Running a blog and offering help and advice to fellow runners is one thing, but I’m also a runner myself and I know first-hand that advice given, even with the best of intentions, is not always advice that we wish to follow. Therefore, following that same advice is quite something different.

Last Sunday, in preparation for my forthcoming half marathon, I had a threshold interval session planned. 5 x 5 minutes in heart rate zone 4, with 90 seconds recovery jog in between. A great session for improving your ability to run faster, for longer. However, I went to bed on Saturday evening not feeling too great (not drink related before anyone asks!) and woke up early in the morning to deposit the previous evening’s dinner into a bowl that I had precautionarily left beside the bed.

I went back to sleep for some more rest before attempting to mobilise and get on with the day. The best I could manage was a blanket on the settee before a second deposit around midday. It was shortly before this point that I decided today wasn’t the day for a threshold session. Kind of obvious I suppose. I’ll catch up on the rest today and get out tomorrow.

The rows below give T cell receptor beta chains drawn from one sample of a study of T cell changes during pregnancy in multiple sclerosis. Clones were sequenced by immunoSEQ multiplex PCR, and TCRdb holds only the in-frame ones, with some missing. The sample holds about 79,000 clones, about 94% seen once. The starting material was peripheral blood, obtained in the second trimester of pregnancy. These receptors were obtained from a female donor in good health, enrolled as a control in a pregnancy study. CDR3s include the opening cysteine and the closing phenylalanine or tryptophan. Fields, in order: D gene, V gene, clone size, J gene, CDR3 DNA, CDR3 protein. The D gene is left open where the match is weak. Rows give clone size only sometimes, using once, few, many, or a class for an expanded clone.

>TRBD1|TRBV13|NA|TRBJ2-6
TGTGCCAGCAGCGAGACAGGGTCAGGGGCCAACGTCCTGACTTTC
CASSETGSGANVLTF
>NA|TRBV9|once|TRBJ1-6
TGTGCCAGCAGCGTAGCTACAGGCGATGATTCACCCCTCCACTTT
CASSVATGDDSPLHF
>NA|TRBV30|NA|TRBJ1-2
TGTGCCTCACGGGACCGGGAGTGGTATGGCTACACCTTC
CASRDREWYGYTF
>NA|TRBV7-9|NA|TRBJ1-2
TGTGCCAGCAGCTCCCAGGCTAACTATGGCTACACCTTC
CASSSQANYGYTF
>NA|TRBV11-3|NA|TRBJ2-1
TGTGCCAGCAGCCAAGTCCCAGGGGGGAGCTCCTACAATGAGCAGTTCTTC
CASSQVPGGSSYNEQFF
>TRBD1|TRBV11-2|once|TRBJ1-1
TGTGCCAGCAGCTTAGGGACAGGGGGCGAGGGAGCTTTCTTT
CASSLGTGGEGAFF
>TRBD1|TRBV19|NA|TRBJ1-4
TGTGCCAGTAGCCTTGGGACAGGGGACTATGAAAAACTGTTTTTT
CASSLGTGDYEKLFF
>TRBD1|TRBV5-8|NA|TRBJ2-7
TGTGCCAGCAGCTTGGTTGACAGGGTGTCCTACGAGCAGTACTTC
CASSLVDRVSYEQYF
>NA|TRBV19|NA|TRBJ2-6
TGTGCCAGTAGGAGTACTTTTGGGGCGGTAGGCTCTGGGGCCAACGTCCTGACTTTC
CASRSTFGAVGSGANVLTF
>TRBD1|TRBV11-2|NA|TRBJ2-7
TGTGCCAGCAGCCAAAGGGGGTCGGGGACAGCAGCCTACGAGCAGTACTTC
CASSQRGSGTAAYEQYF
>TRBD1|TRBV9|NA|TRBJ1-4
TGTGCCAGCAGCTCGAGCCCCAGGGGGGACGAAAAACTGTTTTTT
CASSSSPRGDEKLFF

The rest of the day passed without incident, as did Monday but, although I made it into work, I wasn’t quite fully better, and I felt that a threshold session was not the most sensible way to end my day. The issue was that my next session was set for Wednesday, a progressive 5-miler which would culminate in 10 minutes in HRZ4. The only way now to squeeze in the interval threshold session was to do these two runs back-to-back.

At this point, you would most certainly recommend a friend to either shift the second run so that they are not back-to-back or skip one of the runs. As I had already planned to run Friday, Saturday and Sunday (easy, easy and threshold respectively, so not so much of an issue running on subsequent days), I decided to do the right thing and skip the session that was originally scheduled for Sunday.

So, how do you make up for those missed runs during your training plan? Unless you can sensibly fit them in elsewhere without compromising other sessions, then you don’t. You should simply chalk them off and skip them, as if they never existed in your plan in the first place. I know that’s hard to do, believe me. “But as part of my training plan, it says I must do this run!” No plan is underpinned by one, two, or even three sessions. If you miss a workout due to injury, illness or availability, you risk your end goal more by trying to squeeze in that run than you do by ignoring it, like it never existed.

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